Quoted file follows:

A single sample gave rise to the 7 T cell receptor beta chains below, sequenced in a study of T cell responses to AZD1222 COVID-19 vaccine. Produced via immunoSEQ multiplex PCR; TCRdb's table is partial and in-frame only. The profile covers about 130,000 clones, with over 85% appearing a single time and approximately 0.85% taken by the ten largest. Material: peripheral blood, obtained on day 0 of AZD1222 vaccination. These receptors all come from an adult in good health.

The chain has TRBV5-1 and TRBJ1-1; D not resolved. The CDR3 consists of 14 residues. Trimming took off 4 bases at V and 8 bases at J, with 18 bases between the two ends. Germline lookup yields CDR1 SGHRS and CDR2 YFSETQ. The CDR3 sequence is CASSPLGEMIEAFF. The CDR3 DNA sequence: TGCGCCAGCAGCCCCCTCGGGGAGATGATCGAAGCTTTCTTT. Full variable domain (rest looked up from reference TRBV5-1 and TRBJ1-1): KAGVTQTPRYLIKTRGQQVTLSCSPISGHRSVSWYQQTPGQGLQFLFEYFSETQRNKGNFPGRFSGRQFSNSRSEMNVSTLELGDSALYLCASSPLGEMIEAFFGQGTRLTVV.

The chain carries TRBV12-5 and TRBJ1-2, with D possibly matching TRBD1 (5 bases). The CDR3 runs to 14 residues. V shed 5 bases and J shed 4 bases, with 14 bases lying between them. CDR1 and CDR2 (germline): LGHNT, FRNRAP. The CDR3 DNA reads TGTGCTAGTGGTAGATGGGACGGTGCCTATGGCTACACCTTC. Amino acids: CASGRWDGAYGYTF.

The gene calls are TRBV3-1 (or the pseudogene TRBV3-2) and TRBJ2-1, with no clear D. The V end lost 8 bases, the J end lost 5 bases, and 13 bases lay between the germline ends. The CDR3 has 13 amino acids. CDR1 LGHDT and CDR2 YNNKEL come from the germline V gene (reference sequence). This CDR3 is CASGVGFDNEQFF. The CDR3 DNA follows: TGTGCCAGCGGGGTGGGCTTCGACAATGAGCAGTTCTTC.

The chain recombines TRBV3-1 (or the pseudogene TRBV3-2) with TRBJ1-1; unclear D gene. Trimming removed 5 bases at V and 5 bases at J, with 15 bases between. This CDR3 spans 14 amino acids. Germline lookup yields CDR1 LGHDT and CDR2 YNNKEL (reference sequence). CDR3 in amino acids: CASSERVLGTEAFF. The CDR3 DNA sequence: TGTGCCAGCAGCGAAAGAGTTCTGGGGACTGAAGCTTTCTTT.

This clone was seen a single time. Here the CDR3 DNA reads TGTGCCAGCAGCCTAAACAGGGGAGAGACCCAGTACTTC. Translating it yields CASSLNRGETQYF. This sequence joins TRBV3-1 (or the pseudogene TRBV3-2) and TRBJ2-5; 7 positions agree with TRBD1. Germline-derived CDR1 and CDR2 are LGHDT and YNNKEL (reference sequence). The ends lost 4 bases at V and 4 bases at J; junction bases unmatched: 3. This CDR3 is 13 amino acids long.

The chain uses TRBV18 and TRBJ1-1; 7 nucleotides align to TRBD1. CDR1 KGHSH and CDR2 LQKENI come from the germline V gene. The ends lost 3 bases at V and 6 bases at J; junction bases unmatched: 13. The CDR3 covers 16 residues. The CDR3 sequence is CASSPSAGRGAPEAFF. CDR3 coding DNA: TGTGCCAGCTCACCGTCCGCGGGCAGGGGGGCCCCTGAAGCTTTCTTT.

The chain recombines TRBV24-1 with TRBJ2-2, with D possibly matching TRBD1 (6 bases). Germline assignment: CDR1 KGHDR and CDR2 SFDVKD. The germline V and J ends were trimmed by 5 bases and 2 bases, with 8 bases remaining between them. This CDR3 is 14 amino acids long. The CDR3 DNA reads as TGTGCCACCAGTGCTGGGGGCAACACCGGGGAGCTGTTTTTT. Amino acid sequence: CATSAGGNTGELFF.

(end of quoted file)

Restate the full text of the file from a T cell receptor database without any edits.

A single sample gave rise to the 7 T cell receptor beta chains below, sequenced in a study of T cell responses to AZD1222 COVID-19 vaccine. Produced via immunoSEQ multiplex PCR; TCRdb's table is partial and in-frame only. The profile covers about 130,000 clones, with over 85% appearing a single time and approximately 0.85% taken by the ten largest. Material: peripheral blood, obtained on day 0 of AZD1222 vaccination. These receptors all come from an adult in good health.

The chain has TRBV5-1 and TRBJ1-1; D not resolved. The CDR3 consists of 14 residues. Trimming took off 4 bases at V and 8 bases at J, with 18 bases between the two ends. Germline lookup yields CDR1 SGHRS and CDR2 YFSETQ. The CDR3 sequence is CASSPLGEMIEAFF. The CDR3 DNA sequence: TGCGCCAGCAGCCCCCTCGGGGAGATGATCGAAGCTTTCTTT. Full variable domain (rest looked up from reference TRBV5-1 and TRBJ1-1): KAGVTQTPRYLIKTRGQQVTLSCSPISGHRSVSWYQQTPGQGLQFLFEYFSETQRNKGNFPGRFSGRQFSNSRSEMNVSTLELGDSALYLCASSPLGEMIEAFFGQGTRLTVV.

The chain carries TRBV12-5 and TRBJ1-2, with D possibly matching TRBD1 (5 bases). The CDR3 runs to 14 residues. V shed 5 bases and J shed 4 bases, with 14 bases lying between them. CDR1 and CDR2 (germline): LGHNT, FRNRAP. The CDR3 DNA reads TGTGCTAGTGGTAGATGGGACGGTGCCTATGGCTACACCTTC. Amino acids: CASGRWDGAYGYTF.

The gene calls are TRBV3-1 (or the pseudogene TRBV3-2) and TRBJ2-1, with no clear D. The V end lost 8 bases, the J end lost 5 bases, and 13 bases lay between the germline ends. The CDR3 has 13 amino acids. CDR1 LGHDT and CDR2 YNNKEL come from the germline V gene (reference sequence). This CDR3 is CASGVGFDNEQFF. The CDR3 DNA follows: TGTGCCAGCGGGGTGGGCTTCGACAATGAGCAGTTCTTC.

The chain recombines TRBV3-1 (or the pseudogene TRBV3-2) with TRBJ1-1; unclear D gene. Trimming removed 5 bases at V and 5 bases at J, with 15 bases between. This CDR3 spans 14 amino acids. Germline lookup yields CDR1 LGHDT and CDR2 YNNKEL (reference sequence). CDR3 in amino acids: CASSERVLGTEAFF. The CDR3 DNA sequence: TGTGCCAGCAGCGAAAGAGTTCTGGGGACTGAAGCTTTCTTT.

This clone was seen a single time. Here the CDR3 DNA reads TGTGCCAGCAGCCTAAACAGGGGAGAGACCCAGTACTTC. Translating it yields CASSLNRGETQYF. This sequence joins TRBV3-1 (or the pseudogene TRBV3-2) and TRBJ2-5; 7 positions agree with TRBD1. Germline-derived CDR1 and CDR2 are LGHDT and YNNKEL (reference sequence). The ends lost 4 bases at V and 4 bases at J; junction bases unmatched: 3. This CDR3 is 13 amino acids long.

The chain uses TRBV18 and TRBJ1-1; 7 nucleotides align to TRBD1. CDR1 KGHSH and CDR2 LQKENI come from the germline V gene. The ends lost 3 bases at V and 6 bases at J; junction bases unmatched: 13. The CDR3 covers 16 residues. The CDR3 sequence is CASSPSAGRGAPEAFF. CDR3 coding DNA: TGTGCCAGCTCACCGTCCGCGGGCAGGGGGGCCCCTGAAGCTTTCTTT.

The chain recombines TRBV24-1 with TRBJ2-2, with D possibly matching TRBD1 (6 bases). Germline assignment: CDR1 KGHDR and CDR2 SFDVKD. The germline V and J ends were trimmed by 5 bases and 2 bases, with 8 bases remaining between them. This CDR3 is 14 amino acids long. The CDR3 DNA reads as TGTGCCACCAGTGCTGGGGGCAACACCGGGGAGCTGTTTTTT. Amino acid sequence: CATSAGGNTGELFF.